I love stories. I love myth. What about you? Reading stories and myths from antiquity is like uncovering gold.
At the heart of each tribe, or even a modern nation, is a myth (or several).
Myth, to many people, in the modern sense is something that is not true; but in the academic and real sense a myth is any story that is recounted to tell the founding story of a nation, or it is something that is re-told over the centuries because it is of paramount importance to that tribe or nation, true of not.
With such stories, or myths, one has to dig deep to uncover the ‘treasure’ they contain, and apply their meaning, the moral, and cosmic relevance to each one of us today.
We have forgotten our foundational myths.
We suffer from ‘founding myth amnesia’ or relegate myth or legend to the same level as the latest Hollywood movie; or worse, because of ‘improved’ story-lines and computer animation, modern stories and movies seem to take precedence. Those old stories and myths, in books, stay on the shelf collecting dust. Until, one day….
So, sit back, get comfortable, hold onto the sides of the chair, let your thoughts wander and read this short, adapted, story that touches earth and The Other, in a cosmic mystery that will take us further (I hope) on our journey.
Expect the unexpected in myth.
Enter Sir Percival. Now, there’s someone from a myth that can teach each one of us a thing or two.
Percival, before he was a knight, had a strict upbringing. As a child and youth he was told what to do, told not to ask questions, not even to talk in the presence of adults, and was told to work hard.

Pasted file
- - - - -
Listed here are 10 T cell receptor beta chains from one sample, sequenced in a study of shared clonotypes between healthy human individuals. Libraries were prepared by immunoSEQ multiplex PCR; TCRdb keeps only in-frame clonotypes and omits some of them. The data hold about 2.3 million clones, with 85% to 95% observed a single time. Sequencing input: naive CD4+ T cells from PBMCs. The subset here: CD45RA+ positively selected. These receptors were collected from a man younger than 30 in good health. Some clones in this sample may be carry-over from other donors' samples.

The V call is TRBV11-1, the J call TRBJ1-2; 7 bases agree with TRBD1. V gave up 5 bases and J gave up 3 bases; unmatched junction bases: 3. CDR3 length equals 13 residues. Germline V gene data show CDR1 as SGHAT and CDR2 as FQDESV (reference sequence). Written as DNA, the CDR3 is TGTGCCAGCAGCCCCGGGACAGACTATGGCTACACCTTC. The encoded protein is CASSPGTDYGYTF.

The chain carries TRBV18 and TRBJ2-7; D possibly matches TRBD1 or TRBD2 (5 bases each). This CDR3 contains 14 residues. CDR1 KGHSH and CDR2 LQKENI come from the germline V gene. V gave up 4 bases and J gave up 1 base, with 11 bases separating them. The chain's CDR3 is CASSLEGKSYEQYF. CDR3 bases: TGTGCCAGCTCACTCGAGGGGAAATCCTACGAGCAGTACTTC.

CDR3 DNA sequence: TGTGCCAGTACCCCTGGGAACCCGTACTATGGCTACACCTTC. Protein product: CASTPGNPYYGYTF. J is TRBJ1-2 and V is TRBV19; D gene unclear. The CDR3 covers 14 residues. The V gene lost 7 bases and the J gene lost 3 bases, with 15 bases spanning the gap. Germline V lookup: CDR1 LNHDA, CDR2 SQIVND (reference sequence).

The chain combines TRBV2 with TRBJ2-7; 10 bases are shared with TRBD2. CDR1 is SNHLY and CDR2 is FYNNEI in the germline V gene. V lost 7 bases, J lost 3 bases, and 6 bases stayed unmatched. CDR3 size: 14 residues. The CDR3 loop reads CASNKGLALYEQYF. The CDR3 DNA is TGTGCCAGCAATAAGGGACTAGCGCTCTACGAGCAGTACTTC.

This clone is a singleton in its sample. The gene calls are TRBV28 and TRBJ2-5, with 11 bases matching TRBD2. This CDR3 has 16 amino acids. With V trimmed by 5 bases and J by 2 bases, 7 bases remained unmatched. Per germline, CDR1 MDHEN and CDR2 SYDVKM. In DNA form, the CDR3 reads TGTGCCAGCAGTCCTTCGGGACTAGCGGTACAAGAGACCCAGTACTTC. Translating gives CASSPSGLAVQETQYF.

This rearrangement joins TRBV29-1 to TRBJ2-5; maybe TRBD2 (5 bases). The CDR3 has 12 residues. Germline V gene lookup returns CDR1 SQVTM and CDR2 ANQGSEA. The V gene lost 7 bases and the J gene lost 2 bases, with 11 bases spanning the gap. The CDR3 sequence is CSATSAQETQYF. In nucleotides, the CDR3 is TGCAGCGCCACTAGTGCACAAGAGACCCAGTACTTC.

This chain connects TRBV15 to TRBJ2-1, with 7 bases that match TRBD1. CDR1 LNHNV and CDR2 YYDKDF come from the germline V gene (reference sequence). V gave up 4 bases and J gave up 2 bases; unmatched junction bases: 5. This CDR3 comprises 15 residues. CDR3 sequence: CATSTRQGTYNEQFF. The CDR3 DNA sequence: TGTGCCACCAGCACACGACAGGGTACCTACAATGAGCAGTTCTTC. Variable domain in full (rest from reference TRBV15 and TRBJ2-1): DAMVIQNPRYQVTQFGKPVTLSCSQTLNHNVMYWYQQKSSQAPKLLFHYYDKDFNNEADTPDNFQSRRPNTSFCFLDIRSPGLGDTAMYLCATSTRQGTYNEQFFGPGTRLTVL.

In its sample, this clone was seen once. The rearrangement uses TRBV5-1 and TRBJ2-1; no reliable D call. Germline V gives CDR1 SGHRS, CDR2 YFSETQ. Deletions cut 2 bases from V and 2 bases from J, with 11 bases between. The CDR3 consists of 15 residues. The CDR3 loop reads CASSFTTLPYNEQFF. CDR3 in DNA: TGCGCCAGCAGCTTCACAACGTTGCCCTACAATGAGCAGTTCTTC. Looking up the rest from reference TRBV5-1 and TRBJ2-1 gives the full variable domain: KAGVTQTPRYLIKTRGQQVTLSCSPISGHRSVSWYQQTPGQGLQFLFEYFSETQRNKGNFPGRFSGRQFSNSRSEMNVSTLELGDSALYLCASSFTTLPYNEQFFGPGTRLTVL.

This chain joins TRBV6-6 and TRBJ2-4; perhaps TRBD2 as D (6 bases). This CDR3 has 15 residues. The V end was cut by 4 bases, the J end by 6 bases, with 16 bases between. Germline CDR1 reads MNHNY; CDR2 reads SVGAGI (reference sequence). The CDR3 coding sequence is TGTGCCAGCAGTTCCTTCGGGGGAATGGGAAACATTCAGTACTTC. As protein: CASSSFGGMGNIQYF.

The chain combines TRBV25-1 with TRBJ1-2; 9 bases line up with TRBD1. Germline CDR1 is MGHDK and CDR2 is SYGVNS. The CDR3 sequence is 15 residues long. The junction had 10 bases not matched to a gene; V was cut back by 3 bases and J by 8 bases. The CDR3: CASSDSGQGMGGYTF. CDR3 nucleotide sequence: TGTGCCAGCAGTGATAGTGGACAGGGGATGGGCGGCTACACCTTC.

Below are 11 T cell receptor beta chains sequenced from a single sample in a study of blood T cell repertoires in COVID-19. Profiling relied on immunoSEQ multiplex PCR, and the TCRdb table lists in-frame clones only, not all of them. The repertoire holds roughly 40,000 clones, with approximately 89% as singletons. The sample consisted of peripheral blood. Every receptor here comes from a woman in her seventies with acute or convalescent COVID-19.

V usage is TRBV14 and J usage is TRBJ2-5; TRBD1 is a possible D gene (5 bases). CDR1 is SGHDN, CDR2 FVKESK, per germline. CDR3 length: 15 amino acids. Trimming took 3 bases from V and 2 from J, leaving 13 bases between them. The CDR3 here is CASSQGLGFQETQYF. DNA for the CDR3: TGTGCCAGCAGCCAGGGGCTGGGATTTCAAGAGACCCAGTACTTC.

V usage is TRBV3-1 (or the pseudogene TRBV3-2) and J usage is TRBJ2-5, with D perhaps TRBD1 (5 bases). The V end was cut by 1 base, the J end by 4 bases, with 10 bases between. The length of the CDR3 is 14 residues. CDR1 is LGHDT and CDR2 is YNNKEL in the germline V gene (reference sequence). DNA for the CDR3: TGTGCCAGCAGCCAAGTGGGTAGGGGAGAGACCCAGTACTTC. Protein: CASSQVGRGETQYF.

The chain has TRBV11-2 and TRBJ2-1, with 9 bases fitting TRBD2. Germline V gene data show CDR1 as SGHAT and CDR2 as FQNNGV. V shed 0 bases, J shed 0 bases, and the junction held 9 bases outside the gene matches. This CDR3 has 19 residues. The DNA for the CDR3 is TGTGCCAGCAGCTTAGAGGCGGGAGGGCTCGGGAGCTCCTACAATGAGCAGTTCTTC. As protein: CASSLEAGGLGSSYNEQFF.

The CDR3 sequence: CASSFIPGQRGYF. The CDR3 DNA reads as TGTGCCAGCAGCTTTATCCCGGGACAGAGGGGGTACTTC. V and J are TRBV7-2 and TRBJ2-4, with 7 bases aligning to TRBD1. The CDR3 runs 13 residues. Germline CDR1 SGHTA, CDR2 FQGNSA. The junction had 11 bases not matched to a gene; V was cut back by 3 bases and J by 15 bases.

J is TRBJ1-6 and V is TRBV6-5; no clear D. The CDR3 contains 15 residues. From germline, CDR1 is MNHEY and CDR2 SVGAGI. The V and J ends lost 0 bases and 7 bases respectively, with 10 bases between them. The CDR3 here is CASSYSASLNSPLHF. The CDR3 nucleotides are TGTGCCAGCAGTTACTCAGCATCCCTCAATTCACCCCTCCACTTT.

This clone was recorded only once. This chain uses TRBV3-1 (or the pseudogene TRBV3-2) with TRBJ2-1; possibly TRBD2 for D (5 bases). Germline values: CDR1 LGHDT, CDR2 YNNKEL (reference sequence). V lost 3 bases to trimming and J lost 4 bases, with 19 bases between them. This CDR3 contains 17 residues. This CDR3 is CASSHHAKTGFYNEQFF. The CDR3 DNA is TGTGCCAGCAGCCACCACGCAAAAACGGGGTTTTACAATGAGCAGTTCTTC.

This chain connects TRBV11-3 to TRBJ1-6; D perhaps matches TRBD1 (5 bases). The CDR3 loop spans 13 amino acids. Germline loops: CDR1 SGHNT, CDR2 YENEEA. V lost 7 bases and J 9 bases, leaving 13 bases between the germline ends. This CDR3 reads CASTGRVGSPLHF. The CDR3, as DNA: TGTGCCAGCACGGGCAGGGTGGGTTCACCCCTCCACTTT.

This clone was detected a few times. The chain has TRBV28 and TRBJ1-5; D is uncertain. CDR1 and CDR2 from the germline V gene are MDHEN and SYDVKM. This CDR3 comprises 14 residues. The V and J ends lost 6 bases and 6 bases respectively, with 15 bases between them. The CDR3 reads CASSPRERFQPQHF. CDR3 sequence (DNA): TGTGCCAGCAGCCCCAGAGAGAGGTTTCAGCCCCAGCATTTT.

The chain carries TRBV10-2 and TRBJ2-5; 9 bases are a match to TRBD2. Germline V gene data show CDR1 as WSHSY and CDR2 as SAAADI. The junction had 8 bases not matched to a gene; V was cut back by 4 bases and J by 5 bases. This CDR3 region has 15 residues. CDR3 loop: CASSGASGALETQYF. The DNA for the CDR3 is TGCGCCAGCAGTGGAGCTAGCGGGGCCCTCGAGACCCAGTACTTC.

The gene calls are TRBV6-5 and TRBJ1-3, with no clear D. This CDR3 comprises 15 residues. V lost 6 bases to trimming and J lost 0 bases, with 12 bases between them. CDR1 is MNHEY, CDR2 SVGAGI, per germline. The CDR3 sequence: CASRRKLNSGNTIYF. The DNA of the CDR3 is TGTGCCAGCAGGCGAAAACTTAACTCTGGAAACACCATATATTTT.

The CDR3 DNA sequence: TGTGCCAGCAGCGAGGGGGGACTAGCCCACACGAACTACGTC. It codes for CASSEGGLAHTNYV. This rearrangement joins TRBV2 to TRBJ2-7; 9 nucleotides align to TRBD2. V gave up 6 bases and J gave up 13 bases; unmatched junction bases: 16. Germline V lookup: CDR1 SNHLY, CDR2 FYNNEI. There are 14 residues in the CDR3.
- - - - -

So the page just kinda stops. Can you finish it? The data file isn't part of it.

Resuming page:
His life centred on being a ‘doer’, not a ‘thinker’. If he lived today, he would have been told inaction means you have no spine. Work, action, and more work means you’re a man, an adult, are taking responsibility. And so, he grew up knowing only that.
It seems our society lauds such action, rather than waiting, thinking things through. Our politicians and company executives want more for less, greater action, less responsibility, and so we end up a ‘fracking’ mentality.
Pecival would have been at home, here. If you have a crowd of people, and an ‘action’ person speaks, and a ‘let us think about this’ person who speaks, in all probability the ‘action’ person will be seen as the strong one, and the ‘thinking, let us wait an see’ and reflective person will be seen as the weak one; and not many want to be seen as weak. Reflection, going deep, are seen as dirty words, today.
So, Percival grew up, and got his wish of being a knight. But, a night is a man of action, and needs a quest. Soon, Percival encounters the Fisher King. The latter is, or rather, was a mighty King, but he had sustained a dreadful wound and was slowly dying. In some strange way the King and his Kingdom were connected; and so as the King was dying, so was his Kingdom.
Isn’t that the same today? Maybe, many wouldn’t adopt the ‘leader to nation’ mystical connection (though I do), but we do reap what we sow (that’s Biblical), and a nation inherits the benefits or ‘fall-out’ of its leaders’ policies (and I understand this, too). It’s one aspect of connectedness.
Sir Percival, the knight, now in the court of the Fisher King sees (or is it a vision of ) a young man carrying a bleeding lance, then two boys carrying a candelabra, and finally, he witnesses a beautiful young girl bearing an elaborately decorated cup, the holy grail, which he understand to be the cup that the Christ used at His last supper on earth. He believes that that holy grail will heal the King, and so heal the land. And, he immediately leaves for his quest: to find the holy grail, and bring it to the King, for healing to take place.